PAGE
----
Home How to test redux-thunk middleware async functions?

# How to test redux-thunk middleware async functions?

Amit Kaspi
1#
Amit Kaspi Published in 2016-01-18 18:15:22Z
 I'm trying to test my asyn thunk middleware function using mocha, chai and sinon (my first time!). Please consider my files: ayncActionCreators.js export const fetchCurrentUser = () => { return (dispatch) => { setTimeout(dispatch, 100); } };  ayncActionCreators.spec.js //... it('Should work', () => { const dispatch = sinon.spy(); const action = fetchCurrentUser(); action(dispatch); expect(dispatch.called).to.be.true; });  I did not yet implement the fetchCurrentUser function - just assumed it will take some "server" time and then it will call 'dispatch()'. The spec fails, due to the async flow. If I add a setTimeout of 101 ms before the expect - it passes. My code will use some DB API that returns promise, so the async function will eventually look like: //... return (dispatch) => { return dbAPI.fetchUser().then(dispatch(....)); }  So I tried to require dbAPI and create a sinon.stub().returns(Promise.resolve()) inside the test and it didn't work as well (I thought that since the stub returns a resolved promise - the async function will act like a synchronous function). Any ideas how should I test async functions like that? Thank, Amit.
Amit Kaspi
2#
Amit Kaspi Reply to 2016-01-18 18:56:25Z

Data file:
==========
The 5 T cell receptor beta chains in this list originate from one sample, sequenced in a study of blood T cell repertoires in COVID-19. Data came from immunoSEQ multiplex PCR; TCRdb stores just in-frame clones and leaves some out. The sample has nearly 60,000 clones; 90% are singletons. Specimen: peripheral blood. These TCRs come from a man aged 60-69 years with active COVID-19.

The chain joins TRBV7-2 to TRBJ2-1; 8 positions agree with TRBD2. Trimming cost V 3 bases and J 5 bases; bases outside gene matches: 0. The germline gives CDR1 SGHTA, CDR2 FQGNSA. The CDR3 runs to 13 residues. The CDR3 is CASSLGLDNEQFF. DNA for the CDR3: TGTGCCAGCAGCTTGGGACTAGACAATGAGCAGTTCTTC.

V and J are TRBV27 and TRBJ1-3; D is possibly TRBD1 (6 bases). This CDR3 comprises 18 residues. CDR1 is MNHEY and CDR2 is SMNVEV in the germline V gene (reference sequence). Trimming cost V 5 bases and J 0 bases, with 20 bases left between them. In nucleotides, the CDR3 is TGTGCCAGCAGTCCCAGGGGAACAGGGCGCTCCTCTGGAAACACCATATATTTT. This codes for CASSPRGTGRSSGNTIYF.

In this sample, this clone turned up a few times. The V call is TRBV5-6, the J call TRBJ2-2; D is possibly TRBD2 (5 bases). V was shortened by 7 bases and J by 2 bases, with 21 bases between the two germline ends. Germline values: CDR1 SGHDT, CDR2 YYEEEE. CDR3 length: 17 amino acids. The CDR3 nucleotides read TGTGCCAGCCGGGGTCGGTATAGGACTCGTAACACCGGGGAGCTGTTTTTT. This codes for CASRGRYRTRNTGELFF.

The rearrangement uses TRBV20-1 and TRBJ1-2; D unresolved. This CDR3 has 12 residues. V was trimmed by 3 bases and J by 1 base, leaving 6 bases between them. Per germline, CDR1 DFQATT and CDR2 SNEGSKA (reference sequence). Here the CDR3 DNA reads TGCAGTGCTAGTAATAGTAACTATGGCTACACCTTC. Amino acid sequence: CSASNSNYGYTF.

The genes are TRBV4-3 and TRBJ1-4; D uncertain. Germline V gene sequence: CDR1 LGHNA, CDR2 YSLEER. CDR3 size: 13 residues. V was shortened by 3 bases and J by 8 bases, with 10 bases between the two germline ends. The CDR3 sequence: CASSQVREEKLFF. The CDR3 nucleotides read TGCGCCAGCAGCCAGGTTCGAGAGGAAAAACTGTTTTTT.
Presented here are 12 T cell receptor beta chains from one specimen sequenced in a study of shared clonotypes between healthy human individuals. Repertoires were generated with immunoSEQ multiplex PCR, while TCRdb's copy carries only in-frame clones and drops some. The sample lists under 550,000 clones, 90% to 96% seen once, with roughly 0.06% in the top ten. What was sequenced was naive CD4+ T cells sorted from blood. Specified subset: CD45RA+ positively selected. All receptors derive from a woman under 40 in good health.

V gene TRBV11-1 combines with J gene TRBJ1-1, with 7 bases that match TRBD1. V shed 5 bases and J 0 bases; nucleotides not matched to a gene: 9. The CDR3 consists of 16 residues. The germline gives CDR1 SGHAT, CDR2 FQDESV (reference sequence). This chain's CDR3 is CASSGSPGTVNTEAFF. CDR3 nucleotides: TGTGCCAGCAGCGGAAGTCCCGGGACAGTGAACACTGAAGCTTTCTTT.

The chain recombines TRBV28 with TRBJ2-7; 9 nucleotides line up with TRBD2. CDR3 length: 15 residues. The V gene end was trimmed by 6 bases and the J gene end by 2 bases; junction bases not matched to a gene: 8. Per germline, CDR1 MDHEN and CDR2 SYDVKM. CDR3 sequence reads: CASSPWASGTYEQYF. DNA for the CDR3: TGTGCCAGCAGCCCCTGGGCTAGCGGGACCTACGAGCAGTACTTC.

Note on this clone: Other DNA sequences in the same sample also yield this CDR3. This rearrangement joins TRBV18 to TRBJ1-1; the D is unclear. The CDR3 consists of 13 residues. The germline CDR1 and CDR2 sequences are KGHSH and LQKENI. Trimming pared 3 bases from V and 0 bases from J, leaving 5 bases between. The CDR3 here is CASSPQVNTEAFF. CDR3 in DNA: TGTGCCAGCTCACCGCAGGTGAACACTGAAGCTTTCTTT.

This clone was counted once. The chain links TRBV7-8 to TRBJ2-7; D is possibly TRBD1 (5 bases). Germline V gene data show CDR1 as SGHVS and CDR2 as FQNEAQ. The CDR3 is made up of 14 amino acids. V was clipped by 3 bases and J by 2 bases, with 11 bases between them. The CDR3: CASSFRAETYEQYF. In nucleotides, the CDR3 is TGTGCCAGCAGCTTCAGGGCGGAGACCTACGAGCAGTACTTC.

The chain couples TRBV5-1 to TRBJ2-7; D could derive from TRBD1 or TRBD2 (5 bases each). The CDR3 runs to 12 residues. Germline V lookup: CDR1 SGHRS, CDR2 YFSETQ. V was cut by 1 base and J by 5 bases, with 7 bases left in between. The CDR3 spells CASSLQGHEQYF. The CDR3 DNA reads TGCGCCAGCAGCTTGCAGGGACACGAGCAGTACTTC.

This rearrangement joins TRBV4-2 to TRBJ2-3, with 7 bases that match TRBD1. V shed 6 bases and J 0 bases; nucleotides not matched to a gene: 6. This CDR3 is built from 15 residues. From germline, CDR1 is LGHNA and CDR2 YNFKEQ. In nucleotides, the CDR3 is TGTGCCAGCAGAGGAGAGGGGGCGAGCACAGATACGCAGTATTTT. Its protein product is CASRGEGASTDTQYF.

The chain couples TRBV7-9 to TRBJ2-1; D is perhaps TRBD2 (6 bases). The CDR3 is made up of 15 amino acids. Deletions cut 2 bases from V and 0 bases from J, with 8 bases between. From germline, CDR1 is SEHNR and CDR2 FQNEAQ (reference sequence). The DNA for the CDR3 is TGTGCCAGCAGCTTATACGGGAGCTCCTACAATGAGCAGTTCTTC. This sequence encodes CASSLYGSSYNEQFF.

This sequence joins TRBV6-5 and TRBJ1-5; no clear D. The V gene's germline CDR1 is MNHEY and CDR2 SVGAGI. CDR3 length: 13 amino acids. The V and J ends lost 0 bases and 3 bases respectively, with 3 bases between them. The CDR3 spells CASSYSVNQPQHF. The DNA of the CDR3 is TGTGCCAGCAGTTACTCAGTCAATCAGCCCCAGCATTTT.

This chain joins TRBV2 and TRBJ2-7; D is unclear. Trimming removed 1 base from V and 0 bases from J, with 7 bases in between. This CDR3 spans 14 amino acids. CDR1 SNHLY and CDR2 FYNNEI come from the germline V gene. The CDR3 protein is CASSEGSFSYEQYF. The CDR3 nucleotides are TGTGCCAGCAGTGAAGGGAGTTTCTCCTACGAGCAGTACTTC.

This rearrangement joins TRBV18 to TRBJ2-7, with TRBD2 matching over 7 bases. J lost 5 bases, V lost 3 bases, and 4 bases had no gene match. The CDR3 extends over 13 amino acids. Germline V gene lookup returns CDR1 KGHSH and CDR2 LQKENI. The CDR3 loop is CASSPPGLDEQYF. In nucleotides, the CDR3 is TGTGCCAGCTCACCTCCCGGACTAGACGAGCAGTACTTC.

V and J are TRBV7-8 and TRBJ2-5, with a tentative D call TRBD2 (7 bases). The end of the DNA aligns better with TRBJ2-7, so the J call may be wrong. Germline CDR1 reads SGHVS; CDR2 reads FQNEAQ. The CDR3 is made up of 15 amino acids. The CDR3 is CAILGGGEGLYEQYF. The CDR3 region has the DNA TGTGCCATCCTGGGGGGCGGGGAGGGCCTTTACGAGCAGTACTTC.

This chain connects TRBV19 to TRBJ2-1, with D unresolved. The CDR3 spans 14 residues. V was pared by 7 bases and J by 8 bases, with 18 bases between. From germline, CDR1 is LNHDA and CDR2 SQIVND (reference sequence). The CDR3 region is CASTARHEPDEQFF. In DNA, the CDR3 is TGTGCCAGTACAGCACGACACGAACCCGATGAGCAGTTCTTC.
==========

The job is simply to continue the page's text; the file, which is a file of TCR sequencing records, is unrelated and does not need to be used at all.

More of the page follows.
Well, I think I've found a solution: Assuming my async function looks like this: //... return (dispatch) => { return dbAPI.fetchUser().then(dispatch(....)); }  Then I can write the spec as follows: it('Should work', () => { dbAPI.fetchUser = sinon.stub().returns(Promise.resolve({username: 'John'})); const dispatch = sinon.spy(); const action = fetchCurrentUser(); action(dispatch).then(() => { expect(dispatch.called).to.be.true; }); });  I don't know if this is a workaround or not, but it works. I would appreciate your opinions of a better way of doing this... Thanks, Amit.
El Yobo
3#
El Yobo Reply to 2017-04-06 05:38:25Z
 Don't mock dispatch with sinon, write your own and call Mocha's done() in that when it's done. it('Should work', (done) => { const dispatch = () => { // Do your tests here done(); }; const action = fetchCurrentUser(); action(dispatch) // Also allow quick failures if your promise fails .catch(done); })  If you're just wanting to ensure that the dispatch is called, then mocha will time out. The catch on the returned promise from your async action creator allows errors to be shown in the right place and for the test to fail rather than time out.
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